DSWD chief: Lower age of criminal liability 'anti-poor,' won't curb crime

MANILA, Philippines – Social Welfare Secretary Judy Taguiwalo on Wednesday, November 16, tagged as "anti-poor" the proposal to lower the minimum age of criminal responsibility to 9 years old.

Taguiwalo, along with Commission on Human Rights (CHR) Chairperson Chito Gascon and non-governmental organizations, opposed the proposal to lower the minimum age of criminal responsibility from 15 to 9 years old during the hearing of the House justice subcommittee on correctional reforms.

Lawmakers, including Speaker Pantaleon Alvarez, have filed several bills seeking to revert the effects of Republic Act (RA) Number 9344 or the Juvenile Delinquency Act of 2006, which raised the minimum age of criminal liability from 9 years to 15 years old. 

"Lowering the minimum age of criminal responsibility is anti-poor," Taguiwalo said in her position paper presented by social welfare officials who attended the hearing.

She cited data that a "greater majority" of children in conflict with the law (CICL) "come from lower-income families where parents are either unemployed and/or where a greater number of siblings result in even lesser per-capita resources."

Taguiwalo also said that lowering the minimum age of criminal responsibility "has never resulted in lower crime rates."

"The Philippine experience, and the experience of other countries attest to this fact," she said.

Social protection for children

In their position papers submitted to the House panel, Taguiwalo and Gascon said the proposed measures violate the fundamental principles of social protection for children. 

Gascon said that "the principle of protecting a child's well-being and development is entwined with that of their best interest."

"It encompasses the need for addtional measures and protections due to a child's vulnerability and the duty of the State to provide this protection as enshrined under our Constitution, our domestic laws, and in various international human rights instruments specifically in the UN Convention of the Rights of the Child," he said.

"We affirm our previous stance that lowering the minimum age of MACR (minimum age of criminal responsibility) oversimplifies the nature of juvenile offending and violates the principles of child protection and welfare as provided for by laws, international treaties, and internationally-accepted standards," Gascon added.

In defense of his proposal, Alvarez earlier argued that it would rehabilitate juvenile offenders and not jail them with hardened criminals. He said the measure aims to protect children from being used by syndicates to commit crimes.

But Taguiwalo argued that the proposal "runs counter to available scientific knowledge about the cognitive, psychosocial, and neurological development" of children. 

"A lower age of criminal responsibility results in more children being detained, substantially higher cost of public expenditure, and an even higher social cost of re-offending and graver offending, which simply demonstrates that such measure is not cost-effecive," the social welfare chief said.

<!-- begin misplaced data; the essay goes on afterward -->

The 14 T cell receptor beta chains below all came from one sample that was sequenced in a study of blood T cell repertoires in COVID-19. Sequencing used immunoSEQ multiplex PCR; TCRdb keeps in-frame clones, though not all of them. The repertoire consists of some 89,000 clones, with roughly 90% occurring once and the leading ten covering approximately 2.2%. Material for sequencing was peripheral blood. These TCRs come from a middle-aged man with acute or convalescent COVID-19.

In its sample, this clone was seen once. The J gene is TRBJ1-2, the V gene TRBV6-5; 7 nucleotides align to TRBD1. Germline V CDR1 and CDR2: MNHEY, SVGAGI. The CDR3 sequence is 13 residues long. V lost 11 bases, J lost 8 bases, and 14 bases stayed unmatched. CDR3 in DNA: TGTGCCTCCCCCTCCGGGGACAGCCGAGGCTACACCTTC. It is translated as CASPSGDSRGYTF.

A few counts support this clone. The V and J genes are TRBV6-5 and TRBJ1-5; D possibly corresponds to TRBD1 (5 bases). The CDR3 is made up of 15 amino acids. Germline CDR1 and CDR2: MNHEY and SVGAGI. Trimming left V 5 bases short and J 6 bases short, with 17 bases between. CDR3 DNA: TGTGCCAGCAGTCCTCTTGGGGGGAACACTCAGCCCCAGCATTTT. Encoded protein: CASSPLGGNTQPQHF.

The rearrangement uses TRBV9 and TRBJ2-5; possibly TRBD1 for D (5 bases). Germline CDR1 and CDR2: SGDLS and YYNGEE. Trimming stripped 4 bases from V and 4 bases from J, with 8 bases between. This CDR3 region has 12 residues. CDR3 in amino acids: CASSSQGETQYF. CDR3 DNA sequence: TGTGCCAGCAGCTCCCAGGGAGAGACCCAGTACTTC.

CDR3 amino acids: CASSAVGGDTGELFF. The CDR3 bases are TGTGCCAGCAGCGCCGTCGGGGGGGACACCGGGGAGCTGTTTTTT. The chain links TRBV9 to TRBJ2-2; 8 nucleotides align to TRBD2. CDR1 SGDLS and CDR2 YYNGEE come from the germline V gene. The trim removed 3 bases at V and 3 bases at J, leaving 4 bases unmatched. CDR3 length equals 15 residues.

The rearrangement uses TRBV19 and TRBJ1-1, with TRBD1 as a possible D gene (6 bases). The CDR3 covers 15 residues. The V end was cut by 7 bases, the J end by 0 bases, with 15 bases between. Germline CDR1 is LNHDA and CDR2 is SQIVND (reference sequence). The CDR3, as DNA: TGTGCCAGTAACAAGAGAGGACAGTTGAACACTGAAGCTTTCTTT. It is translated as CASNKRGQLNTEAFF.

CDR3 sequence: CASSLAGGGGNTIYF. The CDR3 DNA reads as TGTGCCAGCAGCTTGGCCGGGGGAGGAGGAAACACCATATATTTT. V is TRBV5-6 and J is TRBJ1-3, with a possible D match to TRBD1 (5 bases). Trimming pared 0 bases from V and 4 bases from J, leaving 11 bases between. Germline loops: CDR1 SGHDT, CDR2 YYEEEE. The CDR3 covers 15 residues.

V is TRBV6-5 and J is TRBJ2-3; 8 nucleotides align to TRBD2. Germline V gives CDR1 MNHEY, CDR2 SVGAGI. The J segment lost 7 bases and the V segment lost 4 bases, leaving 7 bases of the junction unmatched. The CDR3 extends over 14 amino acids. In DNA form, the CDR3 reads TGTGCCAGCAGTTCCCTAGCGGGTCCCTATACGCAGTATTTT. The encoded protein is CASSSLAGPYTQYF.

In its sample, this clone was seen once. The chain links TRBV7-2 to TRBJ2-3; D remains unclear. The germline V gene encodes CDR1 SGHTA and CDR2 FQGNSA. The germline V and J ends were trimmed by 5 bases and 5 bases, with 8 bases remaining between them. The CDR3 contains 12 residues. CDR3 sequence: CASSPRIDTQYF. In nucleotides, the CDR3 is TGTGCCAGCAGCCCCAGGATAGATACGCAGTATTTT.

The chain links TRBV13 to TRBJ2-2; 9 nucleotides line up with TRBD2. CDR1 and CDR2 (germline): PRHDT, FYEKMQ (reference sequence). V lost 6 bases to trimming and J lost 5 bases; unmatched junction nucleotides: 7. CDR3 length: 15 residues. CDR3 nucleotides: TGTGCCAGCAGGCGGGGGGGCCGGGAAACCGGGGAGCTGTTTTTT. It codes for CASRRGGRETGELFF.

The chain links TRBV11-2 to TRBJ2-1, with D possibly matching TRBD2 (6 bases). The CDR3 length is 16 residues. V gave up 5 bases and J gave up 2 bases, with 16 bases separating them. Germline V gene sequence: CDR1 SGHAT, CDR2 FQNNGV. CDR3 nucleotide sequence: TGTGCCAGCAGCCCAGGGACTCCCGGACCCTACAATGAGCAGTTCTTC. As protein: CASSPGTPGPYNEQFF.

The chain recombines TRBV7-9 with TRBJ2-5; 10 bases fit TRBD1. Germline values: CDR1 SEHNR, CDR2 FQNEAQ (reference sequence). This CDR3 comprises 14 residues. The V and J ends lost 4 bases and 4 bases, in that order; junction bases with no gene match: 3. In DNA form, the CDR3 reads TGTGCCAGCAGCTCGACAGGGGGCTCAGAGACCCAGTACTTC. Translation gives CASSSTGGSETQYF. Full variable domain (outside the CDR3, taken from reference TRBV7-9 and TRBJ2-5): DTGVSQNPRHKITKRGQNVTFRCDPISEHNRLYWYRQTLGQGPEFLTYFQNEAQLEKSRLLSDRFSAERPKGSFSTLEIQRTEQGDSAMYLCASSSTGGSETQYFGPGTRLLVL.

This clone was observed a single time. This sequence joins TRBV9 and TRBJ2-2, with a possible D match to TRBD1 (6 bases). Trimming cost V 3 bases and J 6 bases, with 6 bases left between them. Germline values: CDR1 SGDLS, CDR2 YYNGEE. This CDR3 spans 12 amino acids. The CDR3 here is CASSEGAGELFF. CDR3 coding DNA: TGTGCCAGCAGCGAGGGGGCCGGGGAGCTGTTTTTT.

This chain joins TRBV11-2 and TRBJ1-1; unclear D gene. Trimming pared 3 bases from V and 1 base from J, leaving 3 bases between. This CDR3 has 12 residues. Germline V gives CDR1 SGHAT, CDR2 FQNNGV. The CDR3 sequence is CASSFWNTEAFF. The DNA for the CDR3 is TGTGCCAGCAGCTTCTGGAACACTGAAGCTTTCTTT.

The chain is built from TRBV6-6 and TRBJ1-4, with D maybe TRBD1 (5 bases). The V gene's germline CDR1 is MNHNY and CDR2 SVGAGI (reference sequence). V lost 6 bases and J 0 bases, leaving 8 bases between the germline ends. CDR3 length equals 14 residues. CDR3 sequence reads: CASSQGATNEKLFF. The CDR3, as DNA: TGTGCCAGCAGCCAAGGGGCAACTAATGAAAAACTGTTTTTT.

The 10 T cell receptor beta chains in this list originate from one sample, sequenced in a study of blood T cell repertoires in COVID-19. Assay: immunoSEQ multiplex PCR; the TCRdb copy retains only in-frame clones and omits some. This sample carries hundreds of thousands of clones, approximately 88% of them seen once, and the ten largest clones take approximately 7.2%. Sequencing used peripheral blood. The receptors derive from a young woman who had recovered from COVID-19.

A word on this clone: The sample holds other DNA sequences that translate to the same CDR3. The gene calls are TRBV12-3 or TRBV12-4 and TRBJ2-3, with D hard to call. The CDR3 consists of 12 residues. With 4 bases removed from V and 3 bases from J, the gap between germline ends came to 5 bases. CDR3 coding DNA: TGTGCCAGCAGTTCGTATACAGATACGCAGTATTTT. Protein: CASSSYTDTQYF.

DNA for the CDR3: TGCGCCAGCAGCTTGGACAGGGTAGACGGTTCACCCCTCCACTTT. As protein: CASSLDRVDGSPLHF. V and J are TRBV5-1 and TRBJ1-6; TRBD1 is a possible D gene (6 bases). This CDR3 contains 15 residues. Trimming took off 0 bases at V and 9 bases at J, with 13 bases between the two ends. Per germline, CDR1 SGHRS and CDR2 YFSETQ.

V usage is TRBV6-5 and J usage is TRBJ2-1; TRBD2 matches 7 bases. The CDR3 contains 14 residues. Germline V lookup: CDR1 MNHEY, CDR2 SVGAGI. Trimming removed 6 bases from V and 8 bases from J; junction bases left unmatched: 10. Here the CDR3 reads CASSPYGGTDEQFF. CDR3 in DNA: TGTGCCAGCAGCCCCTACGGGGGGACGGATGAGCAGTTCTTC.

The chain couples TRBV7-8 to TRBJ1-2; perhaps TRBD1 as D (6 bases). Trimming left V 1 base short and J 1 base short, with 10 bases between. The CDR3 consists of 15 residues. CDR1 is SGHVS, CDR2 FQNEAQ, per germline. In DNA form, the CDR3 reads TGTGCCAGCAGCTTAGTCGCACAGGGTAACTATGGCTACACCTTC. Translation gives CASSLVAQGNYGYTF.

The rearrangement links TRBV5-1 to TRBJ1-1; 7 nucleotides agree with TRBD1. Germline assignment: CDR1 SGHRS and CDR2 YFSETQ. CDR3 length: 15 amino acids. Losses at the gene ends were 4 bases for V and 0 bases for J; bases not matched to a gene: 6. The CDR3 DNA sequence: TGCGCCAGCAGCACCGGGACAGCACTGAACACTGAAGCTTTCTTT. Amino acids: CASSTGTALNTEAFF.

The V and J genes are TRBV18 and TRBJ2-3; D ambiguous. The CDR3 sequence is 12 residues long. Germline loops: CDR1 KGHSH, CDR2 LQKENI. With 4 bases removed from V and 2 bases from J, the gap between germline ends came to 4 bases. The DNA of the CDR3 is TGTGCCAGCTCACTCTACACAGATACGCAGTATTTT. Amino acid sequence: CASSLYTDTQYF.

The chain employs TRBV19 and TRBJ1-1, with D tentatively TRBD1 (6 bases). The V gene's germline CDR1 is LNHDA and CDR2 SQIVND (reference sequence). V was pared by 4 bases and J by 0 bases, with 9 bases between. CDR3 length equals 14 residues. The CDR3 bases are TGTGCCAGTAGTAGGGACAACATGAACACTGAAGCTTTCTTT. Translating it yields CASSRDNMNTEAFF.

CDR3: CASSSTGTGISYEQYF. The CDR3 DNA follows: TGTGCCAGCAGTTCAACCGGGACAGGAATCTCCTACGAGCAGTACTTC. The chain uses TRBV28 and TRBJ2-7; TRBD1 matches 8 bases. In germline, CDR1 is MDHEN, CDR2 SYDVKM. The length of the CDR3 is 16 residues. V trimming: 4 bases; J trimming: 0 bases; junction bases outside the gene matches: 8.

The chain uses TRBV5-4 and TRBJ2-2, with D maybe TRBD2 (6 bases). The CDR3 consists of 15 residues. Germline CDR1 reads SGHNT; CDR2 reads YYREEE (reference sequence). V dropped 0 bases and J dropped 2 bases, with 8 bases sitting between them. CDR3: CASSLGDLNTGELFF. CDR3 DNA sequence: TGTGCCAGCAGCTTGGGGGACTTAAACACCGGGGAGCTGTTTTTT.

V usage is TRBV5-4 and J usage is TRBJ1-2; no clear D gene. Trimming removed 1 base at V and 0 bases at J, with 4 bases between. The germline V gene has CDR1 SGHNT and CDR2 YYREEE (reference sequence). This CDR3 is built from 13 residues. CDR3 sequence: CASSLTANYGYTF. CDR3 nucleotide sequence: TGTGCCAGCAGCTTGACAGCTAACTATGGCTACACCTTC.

Victims, not criminals

For Juvenile Justice and Welfare Council exective director Tricia Clare Oco, the proposed bills would damage CICL because they would be treated as criminals instead of victims.

“The proposal to lower the minimum age of criminal responsibility will merely revert to the cruel situation of locking up many children in poor and subhuman facilities after they have been exploited and abused by syndicates, their parents and other adults further victimizing them,” Oco told the House panel.

Salinhali Alliance for Children's Concerns Secretary-General Kharlo Manano agreed.

“We should regard children as victims of state neglect and abandonment from their right to survival and be protected, denied from them at one point of their lives. They have been failed by society that now wants to brand them as criminals,” he said.

Meanwhile, Legal Rights and Development Center Chairperson Rowena Legaspi said criminal syndicates' continued exploitation of children point to a failure in law enforcement. 

“The failure of the system to go after syndicates reflects the weakness of the law enforcers in implementing the law,” said Legaspi.

“It is our position that these children should be taken care of. The main issues are the absence of their access to education, justice and health,” she added.

Other pro-child groups and social workers lamented that the country only needs the proper implementation of RA 9344, not its amendment. – Rappler.com

Mara Cepeda

Mara Cepeda writes about politics and women’s rights for Rappler. She covers the House of Representatives and the Office of the Vice President. Got tips? Send her an email at mara.cepeda@rappler.com or shoot her a tweet @maracepeda.

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